Listen to your mother and do your chores. I may sound like a weirdo, but I’m very serious. There is something so soothing about stepping away from my writing to fold laundry or wash the dishes. And vacuuming is my secret writing super power. Studies have demonstrated the value of repetitive physical labor and the positive effects on our subconscious mind. When I am thoroughly engaged in sucking up even the most stubborn dog hairs on my rug, very often a solution to a writing problem will emerge. It’s almost like magic. And the best part? Whatever else happens, at the very least I can make Mom happy and cross off another chore on my list.

7. Lend a Hand.

One of the best kind of breaks for me is reading the work of my fellow writers and offering suggestions (both praise and suggestions for improvement. Pointing out ways to vary the flow of sentences and helping them root out clichés are powerful reminders to address these issues in my own writing. I also adore suggesting potential publications to my fellow writers, both to read for fun and also as possible markets for their work. The best part about helping others is that your writing partners will happily return the favor to you just when you need it most.

Another way to help others is even easier. If you know of a new writer who is trying to build a social media presence, consider following them and liking or sharing one of their posts, whether on Facebook, Instagram or X (formerly Twitter). A quick public recommendation from you will not only help spread the word, it will also bring a little lift to your fellow writer.

8. Go Outside Your Circle.

I adore my fellow writers and their input is crucial to my work. Occasionally, however, I veer outside my literary orbit and ask someone else for feedback, such as my hairstylist or a member of my church, to weigh in on my writing. Their comments are often unexpectedly insightful and more than once I have taken their recommendations. So if you find yourself in a creative rut, solicit the advice of a neighbor or another acquaintance. They may not be familiar with your writing style, but the upside is that they’ll offer a fresh perspective on your work. Their words might be just the feedback you need for an epic breakthrough!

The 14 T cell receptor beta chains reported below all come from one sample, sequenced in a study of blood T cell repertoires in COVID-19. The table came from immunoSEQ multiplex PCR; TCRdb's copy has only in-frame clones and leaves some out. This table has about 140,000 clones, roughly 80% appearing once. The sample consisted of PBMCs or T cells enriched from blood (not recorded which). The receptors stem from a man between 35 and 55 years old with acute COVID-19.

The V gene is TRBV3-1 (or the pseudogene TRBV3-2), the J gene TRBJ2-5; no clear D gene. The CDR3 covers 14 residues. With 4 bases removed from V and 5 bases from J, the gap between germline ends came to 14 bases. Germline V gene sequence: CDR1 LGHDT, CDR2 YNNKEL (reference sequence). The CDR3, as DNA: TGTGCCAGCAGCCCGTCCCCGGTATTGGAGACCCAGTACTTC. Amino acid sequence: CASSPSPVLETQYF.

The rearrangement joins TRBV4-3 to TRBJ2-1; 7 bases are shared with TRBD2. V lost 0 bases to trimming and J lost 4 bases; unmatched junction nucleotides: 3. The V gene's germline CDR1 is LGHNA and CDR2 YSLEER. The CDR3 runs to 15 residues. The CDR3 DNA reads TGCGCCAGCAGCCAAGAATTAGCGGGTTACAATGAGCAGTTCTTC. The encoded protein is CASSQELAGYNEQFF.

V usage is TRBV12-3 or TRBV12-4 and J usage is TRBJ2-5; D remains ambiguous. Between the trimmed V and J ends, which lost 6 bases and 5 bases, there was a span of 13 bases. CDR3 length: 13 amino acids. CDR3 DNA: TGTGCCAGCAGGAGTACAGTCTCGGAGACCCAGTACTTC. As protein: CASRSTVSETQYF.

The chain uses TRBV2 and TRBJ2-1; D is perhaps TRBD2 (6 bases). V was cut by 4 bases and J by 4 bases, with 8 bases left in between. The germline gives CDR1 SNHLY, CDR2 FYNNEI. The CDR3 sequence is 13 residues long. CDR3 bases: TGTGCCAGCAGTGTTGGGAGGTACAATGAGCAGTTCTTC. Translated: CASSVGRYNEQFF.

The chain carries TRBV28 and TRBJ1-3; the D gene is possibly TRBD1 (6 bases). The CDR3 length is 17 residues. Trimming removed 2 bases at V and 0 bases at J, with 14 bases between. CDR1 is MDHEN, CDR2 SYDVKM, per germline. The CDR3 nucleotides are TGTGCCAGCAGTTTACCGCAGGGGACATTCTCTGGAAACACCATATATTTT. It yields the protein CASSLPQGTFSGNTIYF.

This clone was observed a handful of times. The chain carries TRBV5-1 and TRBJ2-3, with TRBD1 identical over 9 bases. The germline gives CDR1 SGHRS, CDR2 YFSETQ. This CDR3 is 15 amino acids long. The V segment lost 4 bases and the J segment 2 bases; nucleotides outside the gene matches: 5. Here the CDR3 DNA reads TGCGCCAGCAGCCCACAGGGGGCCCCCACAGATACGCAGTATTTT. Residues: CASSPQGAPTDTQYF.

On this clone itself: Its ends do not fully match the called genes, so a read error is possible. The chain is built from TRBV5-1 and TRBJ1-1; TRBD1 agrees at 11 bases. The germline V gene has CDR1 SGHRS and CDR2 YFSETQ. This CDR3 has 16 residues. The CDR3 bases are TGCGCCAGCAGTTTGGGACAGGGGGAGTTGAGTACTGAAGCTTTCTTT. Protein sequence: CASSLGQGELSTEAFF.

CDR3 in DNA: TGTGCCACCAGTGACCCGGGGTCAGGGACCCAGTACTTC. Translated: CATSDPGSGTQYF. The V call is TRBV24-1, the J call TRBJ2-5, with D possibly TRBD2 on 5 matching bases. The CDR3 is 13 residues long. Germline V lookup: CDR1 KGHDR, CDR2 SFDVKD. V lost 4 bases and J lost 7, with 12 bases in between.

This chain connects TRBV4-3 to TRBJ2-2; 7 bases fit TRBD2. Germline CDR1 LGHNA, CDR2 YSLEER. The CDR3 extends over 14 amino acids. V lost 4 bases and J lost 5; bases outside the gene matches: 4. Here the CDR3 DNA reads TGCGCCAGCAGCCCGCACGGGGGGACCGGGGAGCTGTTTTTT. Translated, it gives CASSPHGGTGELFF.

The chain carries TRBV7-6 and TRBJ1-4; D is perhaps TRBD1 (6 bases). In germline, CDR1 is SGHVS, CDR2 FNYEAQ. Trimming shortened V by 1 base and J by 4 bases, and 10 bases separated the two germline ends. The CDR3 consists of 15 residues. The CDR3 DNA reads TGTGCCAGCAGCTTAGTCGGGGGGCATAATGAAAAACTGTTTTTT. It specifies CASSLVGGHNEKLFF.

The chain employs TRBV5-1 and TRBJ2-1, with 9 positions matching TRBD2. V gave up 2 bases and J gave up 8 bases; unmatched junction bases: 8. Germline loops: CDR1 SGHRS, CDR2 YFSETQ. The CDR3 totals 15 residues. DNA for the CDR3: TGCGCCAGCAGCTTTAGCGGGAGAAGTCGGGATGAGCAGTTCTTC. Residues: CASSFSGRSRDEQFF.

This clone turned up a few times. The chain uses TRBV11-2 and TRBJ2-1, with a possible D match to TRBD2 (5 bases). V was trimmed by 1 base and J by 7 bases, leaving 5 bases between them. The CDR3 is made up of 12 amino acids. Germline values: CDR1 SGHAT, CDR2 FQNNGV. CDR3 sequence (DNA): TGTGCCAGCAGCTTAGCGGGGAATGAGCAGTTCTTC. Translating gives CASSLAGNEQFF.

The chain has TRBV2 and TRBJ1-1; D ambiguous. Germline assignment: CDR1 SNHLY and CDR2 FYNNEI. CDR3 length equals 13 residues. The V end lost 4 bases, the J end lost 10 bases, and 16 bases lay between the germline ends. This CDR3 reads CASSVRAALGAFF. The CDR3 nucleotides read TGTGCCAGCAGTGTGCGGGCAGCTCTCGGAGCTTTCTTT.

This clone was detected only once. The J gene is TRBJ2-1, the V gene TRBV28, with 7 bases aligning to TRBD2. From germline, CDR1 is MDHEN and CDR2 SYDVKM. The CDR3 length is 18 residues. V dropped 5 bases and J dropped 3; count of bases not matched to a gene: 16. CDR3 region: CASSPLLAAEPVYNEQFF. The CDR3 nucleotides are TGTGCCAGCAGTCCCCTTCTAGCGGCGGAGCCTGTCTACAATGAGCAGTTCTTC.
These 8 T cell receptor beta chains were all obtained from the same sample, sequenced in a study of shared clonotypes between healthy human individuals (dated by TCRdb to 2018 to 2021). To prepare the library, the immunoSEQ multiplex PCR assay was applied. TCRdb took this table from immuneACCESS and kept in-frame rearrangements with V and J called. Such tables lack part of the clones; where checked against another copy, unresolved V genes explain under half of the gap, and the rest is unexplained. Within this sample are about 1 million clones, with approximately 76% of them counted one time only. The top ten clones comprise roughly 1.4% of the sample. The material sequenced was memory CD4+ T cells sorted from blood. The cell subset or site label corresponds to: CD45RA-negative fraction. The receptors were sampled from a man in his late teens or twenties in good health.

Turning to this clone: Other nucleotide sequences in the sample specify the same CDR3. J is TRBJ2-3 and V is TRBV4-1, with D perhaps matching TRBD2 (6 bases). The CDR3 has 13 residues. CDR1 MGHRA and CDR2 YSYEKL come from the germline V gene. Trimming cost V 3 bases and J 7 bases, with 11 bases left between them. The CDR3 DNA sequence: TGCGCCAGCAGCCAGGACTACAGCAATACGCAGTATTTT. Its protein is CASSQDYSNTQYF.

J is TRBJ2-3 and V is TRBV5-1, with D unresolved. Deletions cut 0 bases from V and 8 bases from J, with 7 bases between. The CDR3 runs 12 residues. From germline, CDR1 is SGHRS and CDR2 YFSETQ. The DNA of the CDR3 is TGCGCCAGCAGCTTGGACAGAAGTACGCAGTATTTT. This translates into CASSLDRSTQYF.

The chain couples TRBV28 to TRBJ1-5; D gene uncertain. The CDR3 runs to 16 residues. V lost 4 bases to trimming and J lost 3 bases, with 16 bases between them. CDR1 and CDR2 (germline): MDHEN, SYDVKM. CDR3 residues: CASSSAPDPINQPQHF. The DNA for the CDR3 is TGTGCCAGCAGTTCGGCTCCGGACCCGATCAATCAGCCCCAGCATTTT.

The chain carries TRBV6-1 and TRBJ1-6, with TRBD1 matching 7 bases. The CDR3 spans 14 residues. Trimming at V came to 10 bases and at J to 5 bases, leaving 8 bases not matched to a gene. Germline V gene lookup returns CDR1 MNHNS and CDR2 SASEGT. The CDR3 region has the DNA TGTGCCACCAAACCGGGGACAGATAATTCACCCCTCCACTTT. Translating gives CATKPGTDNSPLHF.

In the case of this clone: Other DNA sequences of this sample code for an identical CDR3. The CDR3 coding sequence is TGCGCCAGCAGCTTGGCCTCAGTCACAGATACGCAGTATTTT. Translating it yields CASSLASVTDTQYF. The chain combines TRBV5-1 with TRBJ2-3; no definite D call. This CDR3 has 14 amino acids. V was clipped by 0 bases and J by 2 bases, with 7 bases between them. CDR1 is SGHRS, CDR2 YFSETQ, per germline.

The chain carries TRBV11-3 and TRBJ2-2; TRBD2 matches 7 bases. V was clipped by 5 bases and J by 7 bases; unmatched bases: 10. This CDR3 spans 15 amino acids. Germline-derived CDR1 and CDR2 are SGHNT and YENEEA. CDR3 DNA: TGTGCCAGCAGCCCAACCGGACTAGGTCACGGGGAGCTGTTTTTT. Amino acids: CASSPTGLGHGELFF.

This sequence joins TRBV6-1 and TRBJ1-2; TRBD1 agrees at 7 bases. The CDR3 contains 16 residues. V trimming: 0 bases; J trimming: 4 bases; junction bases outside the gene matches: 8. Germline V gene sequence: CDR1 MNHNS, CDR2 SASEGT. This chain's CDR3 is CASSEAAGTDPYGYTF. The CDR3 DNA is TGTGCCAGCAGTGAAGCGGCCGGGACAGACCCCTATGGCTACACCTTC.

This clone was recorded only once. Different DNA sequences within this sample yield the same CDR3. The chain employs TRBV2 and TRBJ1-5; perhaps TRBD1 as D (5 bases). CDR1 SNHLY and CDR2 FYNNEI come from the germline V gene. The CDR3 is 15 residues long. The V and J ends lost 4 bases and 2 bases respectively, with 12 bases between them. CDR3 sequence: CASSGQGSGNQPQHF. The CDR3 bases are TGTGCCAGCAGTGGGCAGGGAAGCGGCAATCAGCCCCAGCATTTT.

9. Start Something New.

I realize that this step seems counterproductive, but when you’re at the pulling-out-my-hair stage of a current project, consider putting it aside and challenging yourself in another way. This is why I thoroughly enjoy perusing through the market section of the WOW Markets Newsletter. The calls for submission, even those due in a few days, always fire my brain, especially for a category outside my work-in-progress. I find it liberating, for example, to try my hand on a themed poem with a swift deadline. This relieves the mental pressure and by the time I finish my new poem, I’m excited about returning to the “big project” again. There’s also the chance that working on something new will generate a revelation that takes me over the hump that stalled me in the first place.

10. Celebrate Your Milestones.

Thinking back to an acceptance and how it made you feel may come naturally but it takes an incredible amount of little victories to get to this point. Instead of just scrolling through your “accepted” column on Submittable, for example, remember your smaller moments. Such as the time you worked and reworked an essay to get the ending just right. Or when you finally found that killer word that made a line of poetry jump off the page. Or when someone wrote to say how much they loved your work. All of these things contribute to the big wins and you owe it to yourself to recall these successes and relive those heart happy moments.


We at WOW hope you found these steps helpful, and that you’ll approach your current project with new vigor. We know firsthand how grueling writing can be, and how it takes a special person to share her heart with the world. You are that person, and so much more! Please keep sharing your writing successes—all shapes and sizes of those precious moments—and let’s cheer each other on.



Ashley Memory

Ashley Harris is a columnist and critique editor for WOW. She has also written for Poets & Writers, NBC Think, Wired, and Healthline Media. Her recent article, “Creative Writing for a Better Life with M.S.,” helps other chronic illness warriors start their own writing practice. When she’s not imagining new metaphors, she’s either vacuuming or digging a hole for a new rose. For more, see